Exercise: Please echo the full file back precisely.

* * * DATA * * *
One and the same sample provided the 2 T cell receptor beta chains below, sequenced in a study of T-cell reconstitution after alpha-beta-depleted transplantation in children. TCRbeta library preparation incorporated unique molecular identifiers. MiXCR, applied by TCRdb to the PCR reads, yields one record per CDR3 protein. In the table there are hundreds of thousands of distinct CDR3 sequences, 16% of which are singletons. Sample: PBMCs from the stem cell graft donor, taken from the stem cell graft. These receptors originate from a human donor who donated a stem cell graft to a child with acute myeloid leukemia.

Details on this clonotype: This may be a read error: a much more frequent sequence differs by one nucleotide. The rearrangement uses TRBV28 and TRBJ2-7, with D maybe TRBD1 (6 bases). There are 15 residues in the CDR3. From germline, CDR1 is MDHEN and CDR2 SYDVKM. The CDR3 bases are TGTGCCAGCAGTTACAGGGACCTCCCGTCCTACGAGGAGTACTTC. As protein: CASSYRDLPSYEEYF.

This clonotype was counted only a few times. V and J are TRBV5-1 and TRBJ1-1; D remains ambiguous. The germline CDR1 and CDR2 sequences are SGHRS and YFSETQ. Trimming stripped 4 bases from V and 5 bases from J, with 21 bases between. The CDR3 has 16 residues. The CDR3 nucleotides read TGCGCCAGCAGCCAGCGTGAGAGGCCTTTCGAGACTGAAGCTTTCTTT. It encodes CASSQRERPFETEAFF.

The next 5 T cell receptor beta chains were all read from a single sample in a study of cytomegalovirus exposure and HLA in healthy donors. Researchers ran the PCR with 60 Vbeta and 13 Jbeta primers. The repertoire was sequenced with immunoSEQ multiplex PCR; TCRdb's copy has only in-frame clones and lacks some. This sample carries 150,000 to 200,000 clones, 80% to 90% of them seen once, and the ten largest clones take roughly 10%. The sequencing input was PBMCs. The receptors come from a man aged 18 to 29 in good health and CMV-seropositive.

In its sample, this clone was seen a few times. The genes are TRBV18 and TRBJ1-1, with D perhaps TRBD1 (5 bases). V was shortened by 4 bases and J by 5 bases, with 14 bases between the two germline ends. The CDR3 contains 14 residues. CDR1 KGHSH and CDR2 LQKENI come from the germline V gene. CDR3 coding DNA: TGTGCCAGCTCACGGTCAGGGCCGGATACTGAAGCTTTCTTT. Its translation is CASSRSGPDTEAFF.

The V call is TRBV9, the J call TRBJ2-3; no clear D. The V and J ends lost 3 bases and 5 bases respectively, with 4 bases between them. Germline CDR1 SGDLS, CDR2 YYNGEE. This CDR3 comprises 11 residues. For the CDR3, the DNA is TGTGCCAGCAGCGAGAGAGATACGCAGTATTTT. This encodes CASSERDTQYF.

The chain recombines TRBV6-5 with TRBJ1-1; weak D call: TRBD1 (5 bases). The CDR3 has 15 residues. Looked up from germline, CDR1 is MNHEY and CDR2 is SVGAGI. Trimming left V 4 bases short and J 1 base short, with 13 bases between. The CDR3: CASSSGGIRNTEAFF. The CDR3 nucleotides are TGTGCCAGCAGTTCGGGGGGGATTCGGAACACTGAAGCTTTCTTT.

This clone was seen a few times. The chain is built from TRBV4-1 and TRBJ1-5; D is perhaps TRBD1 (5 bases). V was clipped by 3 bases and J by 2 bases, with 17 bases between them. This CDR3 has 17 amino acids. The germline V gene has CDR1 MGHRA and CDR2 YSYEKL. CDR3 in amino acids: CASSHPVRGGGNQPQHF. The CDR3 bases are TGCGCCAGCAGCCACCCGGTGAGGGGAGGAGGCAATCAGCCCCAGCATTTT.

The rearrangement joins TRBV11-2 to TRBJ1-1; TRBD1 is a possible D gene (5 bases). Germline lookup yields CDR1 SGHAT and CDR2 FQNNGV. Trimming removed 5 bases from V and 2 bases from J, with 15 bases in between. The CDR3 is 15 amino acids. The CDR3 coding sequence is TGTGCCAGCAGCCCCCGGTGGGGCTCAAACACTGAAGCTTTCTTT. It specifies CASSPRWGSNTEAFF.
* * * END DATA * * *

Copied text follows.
One and the same sample provided the 2 T cell receptor beta chains below, sequenced in a study of T-cell reconstitution after alpha-beta-depleted transplantation in children. TCRbeta library preparation incorporated unique molecular identifiers. MiXCR, applied by TCRdb to the PCR reads, yields one record per CDR3 protein. In the table there are hundreds of thousands of distinct CDR3 sequences, 16% of which are singletons. Sample: PBMCs from the stem cell graft donor, taken from the stem cell graft. These receptors originate from a human donor who donated a stem cell graft to a child with acute myeloid leukemia.

Details on this clonotype: This may be a read error: a much more frequent sequence differs by one nucleotide. The rearrangement uses TRBV28 and TRBJ2-7, with D maybe TRBD1 (6 bases). There are 15 residues in the CDR3. From germline, CDR1 is MDHEN and CDR2 SYDVKM. The CDR3 bases are TGTGCCAGCAGTTACAGGGACCTCCCGTCCTACGAGGAGTACTTC. As protein: CASSYRDLPSYEEYF.

This clonotype was counted only a few times. V and J are TRBV5-1 and TRBJ1-1; D remains ambiguous. The germline CDR1 and CDR2 sequences are SGHRS and YFSETQ. Trimming stripped 4 bases from V and 5 bases from J, with 21 bases between. The CDR3 has 16 residues. The CDR3 nucleotides read TGCGCCAGCAGCCAGCGTGAGAGGCCTTTCGAGACTGAAGCTTTCTTT. It encodes CASSQRERPFETEAFF.

The next 5 T cell receptor beta chains were all read from a single sample in a study of cytomegalovirus exposure and HLA in healthy donors. Researchers ran the PCR with 60 Vbeta and 13 Jbeta primers. The repertoire was sequenced with immunoSEQ multiplex PCR; TCRdb's copy has only in-frame clones and lacks some. This sample carries 150,000 to 200,000 clones, 80% to 90% of them seen once, and the ten largest clones take roughly 10%. The sequencing input was PBMCs. The receptors come from a man aged 18 to 29 in good health and CMV-seropositive.

In its sample, this clone was seen a few times. The genes are TRBV18 and TRBJ1-1, with D perhaps TRBD1 (5 bases). V was shortened by 4 bases and J by 5 bases, with 14 bases between the two germline ends. The CDR3 contains 14 residues. CDR1 KGHSH and CDR2 LQKENI come from the germline V gene. CDR3 coding DNA: TGTGCCAGCTCACGGTCAGGGCCGGATACTGAAGCTTTCTTT. Its translation is CASSRSGPDTEAFF.

The V call is TRBV9, the J call TRBJ2-3; no clear D. The V and J ends lost 3 bases and 5 bases respectively, with 4 bases between them. Germline CDR1 SGDLS, CDR2 YYNGEE. This CDR3 comprises 11 residues. For the CDR3, the DNA is TGTGCCAGCAGCGAGAGAGATACGCAGTATTTT. This encodes CASSERDTQYF.

The chain recombines TRBV6-5 with TRBJ1-1; weak D call: TRBD1 (5 bases). The CDR3 has 15 residues. Looked up from germline, CDR1 is MNHEY and CDR2 is SVGAGI. Trimming left V 4 bases short and J 1 base short, with 13 bases between. The CDR3: CASSSGGIRNTEAFF. The CDR3 nucleotides are TGTGCCAGCAGTTCGGGGGGGATTCGGAACACTGAAGCTTTCTTT.

This clone was seen a few times. The chain is built from TRBV4-1 and TRBJ1-5; D is perhaps TRBD1 (5 bases). V was clipped by 3 bases and J by 2 bases, with 17 bases between them. This CDR3 has 17 amino acids. The germline V gene has CDR1 MGHRA and CDR2 YSYEKL. CDR3 in amino acids: CASSHPVRGGGNQPQHF. The CDR3 bases are TGCGCCAGCAGCCACCCGGTGAGGGGAGGAGGCAATCAGCCCCAGCATTTT.

The rearrangement joins TRBV11-2 to TRBJ1-1; TRBD1 is a possible D gene (5 bases). Germline lookup yields CDR1 SGHAT and CDR2 FQNNGV. Trimming removed 5 bases from V and 2 bases from J, with 15 bases in between. The CDR3 is 15 amino acids. The CDR3 coding sequence is TGTGCCAGCAGCCCCCGGTGGGGCTCAAACACTGAAGCTTTCTTT. It specifies CASSPRWGSNTEAFF.